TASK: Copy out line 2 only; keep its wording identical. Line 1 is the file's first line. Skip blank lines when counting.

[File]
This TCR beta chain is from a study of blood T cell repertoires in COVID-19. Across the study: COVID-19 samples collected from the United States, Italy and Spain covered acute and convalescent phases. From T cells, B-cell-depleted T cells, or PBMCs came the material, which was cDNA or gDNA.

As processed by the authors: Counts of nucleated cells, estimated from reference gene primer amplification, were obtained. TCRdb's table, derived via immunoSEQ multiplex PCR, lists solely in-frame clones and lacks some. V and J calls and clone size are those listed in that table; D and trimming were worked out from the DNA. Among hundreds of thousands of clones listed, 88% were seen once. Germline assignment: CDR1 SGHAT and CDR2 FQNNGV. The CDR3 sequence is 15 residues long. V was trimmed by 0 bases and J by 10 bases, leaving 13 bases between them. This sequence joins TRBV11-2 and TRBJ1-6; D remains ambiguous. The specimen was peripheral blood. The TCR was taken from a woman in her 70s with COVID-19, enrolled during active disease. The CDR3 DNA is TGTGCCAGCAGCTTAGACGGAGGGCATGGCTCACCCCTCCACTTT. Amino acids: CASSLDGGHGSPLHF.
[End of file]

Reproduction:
As processed by the authors: Counts of nucleated cells, estimated from reference gene primer amplification, were obtained. TCRdb's table, derived via immunoSEQ multiplex PCR, lists solely in-frame clones and lacks some. V and J calls and clone size are those listed in that table; D and trimming were worked out from the DNA. Among hundreds of thousands of clones listed, 88% were seen once. Germline assignment: CDR1 SGHAT and CDR2 FQNNGV. The CDR3 sequence is 15 residues long. V was trimmed by 0 bases and J by 10 bases, leaving 13 bases between them. This sequence joins TRBV11-2 and TRBJ1-6; D remains ambiguous. The specimen was peripheral blood. The TCR was taken from a woman in her 70s with COVID-19, enrolled during active disease. The CDR3 DNA is TGTGCCAGCAGCTTAGACGGAGGGCATGGCTCACCCCTCCACTTT. Amino acids: CASSLDGGHGSPLHF.